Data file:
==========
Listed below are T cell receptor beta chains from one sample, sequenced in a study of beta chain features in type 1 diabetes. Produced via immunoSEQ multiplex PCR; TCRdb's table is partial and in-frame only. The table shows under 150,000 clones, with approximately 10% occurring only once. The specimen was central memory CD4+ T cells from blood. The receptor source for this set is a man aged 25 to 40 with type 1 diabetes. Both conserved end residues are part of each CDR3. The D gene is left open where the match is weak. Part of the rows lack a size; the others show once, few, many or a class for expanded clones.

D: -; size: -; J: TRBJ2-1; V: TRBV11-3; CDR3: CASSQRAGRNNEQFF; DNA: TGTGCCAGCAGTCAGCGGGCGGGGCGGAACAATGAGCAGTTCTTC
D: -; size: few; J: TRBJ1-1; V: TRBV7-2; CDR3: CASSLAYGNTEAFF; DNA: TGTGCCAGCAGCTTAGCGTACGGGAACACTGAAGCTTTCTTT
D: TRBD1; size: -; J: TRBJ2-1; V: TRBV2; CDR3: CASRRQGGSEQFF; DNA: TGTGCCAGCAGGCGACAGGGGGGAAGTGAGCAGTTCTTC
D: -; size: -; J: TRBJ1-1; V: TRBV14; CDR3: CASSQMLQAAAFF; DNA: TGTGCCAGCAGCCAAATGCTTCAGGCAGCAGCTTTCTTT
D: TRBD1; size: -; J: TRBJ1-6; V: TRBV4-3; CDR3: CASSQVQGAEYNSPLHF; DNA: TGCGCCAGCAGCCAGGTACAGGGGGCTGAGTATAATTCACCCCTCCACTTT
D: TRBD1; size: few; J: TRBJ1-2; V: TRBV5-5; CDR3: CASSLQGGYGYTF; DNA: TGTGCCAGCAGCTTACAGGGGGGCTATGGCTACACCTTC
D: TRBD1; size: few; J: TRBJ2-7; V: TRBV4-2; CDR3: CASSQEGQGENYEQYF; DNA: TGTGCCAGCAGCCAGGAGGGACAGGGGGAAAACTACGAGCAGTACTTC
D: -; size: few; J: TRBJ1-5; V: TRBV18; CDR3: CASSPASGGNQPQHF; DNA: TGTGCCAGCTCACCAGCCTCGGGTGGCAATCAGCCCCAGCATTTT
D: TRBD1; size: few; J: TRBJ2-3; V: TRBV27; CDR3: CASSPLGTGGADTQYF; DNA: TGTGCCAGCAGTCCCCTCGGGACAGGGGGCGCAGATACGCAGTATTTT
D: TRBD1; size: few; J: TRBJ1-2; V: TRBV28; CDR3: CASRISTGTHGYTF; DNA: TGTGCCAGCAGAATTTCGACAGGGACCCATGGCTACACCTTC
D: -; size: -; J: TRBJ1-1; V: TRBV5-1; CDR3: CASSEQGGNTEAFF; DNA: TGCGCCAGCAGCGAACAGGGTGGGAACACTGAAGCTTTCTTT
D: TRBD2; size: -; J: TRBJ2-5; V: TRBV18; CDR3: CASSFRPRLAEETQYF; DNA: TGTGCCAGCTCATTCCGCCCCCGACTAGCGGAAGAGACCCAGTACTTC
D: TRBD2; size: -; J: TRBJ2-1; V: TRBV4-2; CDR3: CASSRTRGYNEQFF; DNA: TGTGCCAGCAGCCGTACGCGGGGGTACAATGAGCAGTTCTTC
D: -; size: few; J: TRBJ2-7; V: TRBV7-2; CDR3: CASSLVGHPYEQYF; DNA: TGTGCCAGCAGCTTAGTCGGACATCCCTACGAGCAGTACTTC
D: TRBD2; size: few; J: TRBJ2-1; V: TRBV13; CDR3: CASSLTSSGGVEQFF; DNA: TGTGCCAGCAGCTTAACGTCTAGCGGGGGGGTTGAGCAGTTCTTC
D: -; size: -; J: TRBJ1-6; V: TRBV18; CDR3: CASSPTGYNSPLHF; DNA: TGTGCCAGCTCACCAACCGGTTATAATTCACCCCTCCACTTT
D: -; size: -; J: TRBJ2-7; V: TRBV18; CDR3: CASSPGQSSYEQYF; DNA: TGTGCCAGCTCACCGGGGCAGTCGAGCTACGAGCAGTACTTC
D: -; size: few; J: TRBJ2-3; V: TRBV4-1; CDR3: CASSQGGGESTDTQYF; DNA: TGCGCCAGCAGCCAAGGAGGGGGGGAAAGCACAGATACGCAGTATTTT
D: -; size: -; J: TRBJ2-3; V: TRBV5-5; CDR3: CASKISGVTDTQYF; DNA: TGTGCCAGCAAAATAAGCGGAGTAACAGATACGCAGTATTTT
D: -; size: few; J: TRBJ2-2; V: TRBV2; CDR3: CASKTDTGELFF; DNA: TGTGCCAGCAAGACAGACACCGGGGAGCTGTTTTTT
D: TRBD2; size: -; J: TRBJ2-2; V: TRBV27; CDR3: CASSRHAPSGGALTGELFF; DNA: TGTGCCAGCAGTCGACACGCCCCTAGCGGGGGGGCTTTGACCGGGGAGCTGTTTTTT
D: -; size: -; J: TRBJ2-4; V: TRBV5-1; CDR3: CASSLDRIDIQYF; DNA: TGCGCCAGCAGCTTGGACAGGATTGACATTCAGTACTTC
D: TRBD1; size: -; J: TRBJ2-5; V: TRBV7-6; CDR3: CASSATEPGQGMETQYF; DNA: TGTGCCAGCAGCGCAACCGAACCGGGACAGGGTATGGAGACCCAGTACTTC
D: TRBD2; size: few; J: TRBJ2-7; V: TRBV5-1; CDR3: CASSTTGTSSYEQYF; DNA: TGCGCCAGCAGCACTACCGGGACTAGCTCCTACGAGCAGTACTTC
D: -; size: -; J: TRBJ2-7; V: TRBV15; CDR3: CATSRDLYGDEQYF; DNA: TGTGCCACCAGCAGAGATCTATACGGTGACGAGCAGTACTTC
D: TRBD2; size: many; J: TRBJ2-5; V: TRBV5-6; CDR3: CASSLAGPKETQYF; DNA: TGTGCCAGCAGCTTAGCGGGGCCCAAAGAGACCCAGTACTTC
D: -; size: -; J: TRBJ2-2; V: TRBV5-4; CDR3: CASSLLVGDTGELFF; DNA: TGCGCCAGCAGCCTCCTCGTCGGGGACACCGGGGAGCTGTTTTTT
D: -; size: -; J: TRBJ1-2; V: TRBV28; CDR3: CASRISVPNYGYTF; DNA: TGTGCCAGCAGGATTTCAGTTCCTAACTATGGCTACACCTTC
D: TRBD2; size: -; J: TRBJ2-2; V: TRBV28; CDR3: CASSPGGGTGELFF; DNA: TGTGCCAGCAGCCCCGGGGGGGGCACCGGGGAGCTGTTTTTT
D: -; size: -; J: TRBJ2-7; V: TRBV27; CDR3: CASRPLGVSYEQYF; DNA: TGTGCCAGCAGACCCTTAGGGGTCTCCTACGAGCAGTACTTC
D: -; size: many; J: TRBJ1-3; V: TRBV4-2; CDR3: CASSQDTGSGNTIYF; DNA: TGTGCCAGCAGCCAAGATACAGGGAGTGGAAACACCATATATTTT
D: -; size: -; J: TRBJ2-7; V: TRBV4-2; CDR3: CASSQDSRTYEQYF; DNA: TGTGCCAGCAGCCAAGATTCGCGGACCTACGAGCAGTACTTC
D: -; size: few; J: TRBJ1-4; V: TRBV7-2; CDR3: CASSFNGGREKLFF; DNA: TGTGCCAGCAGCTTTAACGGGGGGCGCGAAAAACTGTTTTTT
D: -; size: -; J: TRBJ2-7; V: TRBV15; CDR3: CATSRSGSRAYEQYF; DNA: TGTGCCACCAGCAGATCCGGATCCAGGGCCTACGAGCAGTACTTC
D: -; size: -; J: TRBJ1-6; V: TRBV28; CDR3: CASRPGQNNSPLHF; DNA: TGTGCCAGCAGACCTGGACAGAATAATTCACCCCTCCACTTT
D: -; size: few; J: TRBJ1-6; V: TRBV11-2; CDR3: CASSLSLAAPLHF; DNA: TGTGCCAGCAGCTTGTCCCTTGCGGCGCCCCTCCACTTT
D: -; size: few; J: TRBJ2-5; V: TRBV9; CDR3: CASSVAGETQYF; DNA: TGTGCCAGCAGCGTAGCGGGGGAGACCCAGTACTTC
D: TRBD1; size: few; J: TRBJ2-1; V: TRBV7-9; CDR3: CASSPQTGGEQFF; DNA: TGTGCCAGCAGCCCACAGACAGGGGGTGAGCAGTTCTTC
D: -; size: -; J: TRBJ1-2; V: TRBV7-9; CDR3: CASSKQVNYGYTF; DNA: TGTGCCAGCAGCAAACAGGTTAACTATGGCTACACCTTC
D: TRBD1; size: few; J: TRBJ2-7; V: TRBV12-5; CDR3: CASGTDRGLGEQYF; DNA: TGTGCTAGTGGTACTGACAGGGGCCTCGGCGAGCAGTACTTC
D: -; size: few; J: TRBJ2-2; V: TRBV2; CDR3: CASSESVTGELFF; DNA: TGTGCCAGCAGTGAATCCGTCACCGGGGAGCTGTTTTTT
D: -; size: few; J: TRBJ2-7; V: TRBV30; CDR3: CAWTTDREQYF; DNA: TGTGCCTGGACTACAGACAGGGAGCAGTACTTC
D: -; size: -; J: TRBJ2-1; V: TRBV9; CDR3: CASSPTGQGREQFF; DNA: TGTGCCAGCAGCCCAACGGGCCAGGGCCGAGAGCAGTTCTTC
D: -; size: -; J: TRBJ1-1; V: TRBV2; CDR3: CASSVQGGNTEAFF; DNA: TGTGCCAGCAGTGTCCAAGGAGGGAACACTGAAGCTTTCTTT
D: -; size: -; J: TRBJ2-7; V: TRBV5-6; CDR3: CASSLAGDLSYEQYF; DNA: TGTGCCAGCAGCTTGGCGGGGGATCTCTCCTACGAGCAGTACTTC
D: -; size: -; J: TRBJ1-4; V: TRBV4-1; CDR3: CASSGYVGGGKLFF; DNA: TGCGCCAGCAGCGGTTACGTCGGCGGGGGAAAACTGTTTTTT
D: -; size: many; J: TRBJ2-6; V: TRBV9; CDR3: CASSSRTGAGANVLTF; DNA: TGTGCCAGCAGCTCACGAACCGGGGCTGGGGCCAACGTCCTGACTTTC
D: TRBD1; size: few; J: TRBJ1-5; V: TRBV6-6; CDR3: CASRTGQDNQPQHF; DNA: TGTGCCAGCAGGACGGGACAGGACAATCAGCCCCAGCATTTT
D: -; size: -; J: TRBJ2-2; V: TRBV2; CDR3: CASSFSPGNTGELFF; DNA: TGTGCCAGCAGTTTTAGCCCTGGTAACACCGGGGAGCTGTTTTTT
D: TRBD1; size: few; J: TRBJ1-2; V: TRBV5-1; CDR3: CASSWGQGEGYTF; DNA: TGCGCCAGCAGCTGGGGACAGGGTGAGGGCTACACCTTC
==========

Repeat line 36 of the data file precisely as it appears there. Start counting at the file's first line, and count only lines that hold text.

D: -; size: -; J: TRBJ1-6; V: TRBV28; CDR3: CASRPGQNNSPLHF; DNA: TGTGCCAGCAGACCTGGACAGAATAATTCACCCCTCCACTTT